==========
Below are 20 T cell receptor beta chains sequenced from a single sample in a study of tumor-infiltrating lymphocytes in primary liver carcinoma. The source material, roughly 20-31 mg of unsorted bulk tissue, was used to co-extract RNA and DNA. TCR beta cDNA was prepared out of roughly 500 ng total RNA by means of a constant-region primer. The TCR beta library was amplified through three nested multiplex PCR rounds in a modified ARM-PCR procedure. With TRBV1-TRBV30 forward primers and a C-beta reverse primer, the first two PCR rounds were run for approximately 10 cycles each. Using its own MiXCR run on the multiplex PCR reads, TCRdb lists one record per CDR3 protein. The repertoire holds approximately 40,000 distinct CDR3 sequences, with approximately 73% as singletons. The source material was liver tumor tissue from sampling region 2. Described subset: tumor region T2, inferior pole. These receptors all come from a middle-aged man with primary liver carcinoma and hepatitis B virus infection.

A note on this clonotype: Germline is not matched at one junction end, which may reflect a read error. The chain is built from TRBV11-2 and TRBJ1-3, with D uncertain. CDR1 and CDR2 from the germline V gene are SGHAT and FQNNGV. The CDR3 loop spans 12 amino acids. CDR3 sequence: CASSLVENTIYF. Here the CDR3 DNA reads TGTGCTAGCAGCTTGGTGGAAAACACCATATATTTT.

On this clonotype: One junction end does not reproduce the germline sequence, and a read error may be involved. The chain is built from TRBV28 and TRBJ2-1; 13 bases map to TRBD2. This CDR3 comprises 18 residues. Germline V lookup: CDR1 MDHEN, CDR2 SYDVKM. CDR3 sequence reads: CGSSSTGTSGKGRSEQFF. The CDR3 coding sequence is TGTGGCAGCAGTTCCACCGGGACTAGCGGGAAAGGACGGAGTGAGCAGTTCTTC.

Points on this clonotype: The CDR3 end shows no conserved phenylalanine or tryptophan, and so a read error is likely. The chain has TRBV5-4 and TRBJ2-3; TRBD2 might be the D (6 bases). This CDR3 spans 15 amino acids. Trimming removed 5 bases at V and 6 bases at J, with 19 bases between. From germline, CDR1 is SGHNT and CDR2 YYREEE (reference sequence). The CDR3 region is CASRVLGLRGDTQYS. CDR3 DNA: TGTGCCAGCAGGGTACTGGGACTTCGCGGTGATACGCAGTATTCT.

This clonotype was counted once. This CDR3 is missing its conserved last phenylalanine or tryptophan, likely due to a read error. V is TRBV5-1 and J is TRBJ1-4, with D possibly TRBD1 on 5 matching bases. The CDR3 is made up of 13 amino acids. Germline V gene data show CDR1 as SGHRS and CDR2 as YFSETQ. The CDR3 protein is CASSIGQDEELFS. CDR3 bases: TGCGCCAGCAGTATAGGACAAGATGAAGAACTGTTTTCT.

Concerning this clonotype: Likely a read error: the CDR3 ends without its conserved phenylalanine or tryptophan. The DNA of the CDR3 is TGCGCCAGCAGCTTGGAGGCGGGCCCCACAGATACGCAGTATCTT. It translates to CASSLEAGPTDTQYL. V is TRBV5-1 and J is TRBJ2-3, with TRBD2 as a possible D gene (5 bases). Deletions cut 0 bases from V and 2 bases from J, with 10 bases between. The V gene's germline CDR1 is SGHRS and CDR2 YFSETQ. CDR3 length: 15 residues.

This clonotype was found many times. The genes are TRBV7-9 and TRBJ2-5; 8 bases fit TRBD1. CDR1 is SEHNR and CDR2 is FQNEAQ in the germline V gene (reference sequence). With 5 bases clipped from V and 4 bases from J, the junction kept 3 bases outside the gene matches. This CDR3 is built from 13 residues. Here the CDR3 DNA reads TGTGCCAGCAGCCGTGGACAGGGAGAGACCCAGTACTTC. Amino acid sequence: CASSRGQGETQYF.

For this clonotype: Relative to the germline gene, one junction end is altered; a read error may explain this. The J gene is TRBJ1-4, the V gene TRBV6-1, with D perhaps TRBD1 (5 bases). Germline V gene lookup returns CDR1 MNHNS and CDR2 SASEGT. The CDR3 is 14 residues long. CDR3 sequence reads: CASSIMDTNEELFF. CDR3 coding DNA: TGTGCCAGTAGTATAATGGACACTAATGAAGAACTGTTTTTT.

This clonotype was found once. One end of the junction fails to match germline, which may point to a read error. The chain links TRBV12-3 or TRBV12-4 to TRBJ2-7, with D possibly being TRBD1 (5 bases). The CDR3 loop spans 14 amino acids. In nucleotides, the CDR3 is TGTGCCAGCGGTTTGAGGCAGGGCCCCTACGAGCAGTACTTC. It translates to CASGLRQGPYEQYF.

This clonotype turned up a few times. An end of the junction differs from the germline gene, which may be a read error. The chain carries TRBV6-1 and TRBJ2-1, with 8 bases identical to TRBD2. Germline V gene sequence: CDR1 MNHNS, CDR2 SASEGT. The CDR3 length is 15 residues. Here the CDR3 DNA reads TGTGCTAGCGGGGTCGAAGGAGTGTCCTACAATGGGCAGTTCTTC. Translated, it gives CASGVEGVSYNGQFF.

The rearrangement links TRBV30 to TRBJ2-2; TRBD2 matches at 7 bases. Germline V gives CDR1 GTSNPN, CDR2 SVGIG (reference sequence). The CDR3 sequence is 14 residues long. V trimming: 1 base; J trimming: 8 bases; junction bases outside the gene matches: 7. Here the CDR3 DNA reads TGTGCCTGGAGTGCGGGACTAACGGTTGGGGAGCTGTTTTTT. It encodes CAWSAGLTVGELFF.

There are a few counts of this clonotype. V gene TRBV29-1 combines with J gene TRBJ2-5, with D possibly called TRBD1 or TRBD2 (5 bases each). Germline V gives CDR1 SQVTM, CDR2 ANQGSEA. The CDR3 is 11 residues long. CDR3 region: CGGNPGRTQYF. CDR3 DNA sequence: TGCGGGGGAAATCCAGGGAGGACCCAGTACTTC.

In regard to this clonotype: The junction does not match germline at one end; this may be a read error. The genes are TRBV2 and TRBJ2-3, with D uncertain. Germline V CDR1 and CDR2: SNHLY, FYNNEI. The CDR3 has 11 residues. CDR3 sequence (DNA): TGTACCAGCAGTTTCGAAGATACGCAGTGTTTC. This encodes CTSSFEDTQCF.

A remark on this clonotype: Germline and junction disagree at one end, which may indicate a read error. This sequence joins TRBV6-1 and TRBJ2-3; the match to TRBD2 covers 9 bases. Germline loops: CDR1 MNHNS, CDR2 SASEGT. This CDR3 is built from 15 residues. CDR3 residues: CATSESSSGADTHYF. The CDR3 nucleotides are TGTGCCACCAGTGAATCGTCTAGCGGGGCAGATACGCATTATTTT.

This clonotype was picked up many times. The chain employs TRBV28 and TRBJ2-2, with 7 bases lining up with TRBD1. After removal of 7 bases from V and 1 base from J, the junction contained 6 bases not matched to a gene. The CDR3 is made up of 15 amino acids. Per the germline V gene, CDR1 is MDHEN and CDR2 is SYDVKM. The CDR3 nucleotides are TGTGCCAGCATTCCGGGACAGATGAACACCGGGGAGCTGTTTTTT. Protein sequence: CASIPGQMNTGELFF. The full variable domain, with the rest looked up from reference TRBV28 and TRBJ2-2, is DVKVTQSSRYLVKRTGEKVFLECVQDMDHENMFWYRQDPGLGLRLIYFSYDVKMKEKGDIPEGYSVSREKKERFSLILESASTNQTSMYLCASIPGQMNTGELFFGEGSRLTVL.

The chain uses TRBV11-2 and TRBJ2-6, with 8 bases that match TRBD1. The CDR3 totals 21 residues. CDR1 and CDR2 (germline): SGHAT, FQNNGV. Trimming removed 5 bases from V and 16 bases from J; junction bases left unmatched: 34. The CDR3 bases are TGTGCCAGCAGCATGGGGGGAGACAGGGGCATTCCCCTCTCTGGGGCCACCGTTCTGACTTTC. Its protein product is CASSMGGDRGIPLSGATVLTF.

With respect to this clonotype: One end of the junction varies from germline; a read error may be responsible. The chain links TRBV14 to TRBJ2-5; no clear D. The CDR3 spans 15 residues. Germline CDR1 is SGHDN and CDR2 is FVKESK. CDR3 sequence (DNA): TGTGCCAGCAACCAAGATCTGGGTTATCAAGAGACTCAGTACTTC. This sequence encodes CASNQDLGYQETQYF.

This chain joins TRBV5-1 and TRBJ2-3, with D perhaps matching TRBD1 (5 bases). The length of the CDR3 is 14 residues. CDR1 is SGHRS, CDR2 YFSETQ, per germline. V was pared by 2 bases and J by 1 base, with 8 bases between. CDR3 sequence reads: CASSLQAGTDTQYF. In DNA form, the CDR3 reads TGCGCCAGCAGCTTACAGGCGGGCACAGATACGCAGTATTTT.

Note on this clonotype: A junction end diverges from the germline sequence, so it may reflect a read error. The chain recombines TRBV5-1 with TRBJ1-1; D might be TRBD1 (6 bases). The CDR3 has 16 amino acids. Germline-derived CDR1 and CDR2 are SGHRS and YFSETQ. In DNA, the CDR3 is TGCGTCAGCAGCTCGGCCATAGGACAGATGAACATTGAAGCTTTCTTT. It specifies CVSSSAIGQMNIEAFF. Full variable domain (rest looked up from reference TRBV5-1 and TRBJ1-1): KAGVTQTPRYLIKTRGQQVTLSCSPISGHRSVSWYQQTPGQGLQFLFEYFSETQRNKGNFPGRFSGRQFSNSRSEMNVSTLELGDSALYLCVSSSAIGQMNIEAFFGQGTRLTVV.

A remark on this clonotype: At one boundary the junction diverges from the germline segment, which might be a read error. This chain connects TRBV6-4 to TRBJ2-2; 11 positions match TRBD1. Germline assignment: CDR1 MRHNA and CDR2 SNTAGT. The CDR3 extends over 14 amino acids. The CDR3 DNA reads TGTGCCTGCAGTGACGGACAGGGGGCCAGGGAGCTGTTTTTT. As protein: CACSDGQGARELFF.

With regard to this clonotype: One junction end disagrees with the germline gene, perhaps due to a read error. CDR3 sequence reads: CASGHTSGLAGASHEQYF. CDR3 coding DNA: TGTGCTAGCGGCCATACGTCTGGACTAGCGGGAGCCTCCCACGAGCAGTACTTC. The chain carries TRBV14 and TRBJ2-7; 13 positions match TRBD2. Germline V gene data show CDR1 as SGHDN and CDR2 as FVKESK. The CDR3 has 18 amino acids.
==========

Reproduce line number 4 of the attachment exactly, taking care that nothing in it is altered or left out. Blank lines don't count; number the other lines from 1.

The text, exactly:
Points on this clonotype: The CDR3 end shows no conserved phenylalanine or tryptophan, and so a read error is likely. The chain has TRBV5-4 and TRBJ2-3; TRBD2 might be the D (6 bases). This CDR3 spans 15 amino acids. Trimming removed 5 bases at V and 6 bases at J, with 19 bases between. From germline, CDR1 is SGHNT and CDR2 YYREEE (reference sequence). The CDR3 region is CASRVLGLRGDTQYS. CDR3 DNA: TGTGCCAGCAGGGTACTGGGACTTCGCGGTGATACGCAGTATTCT.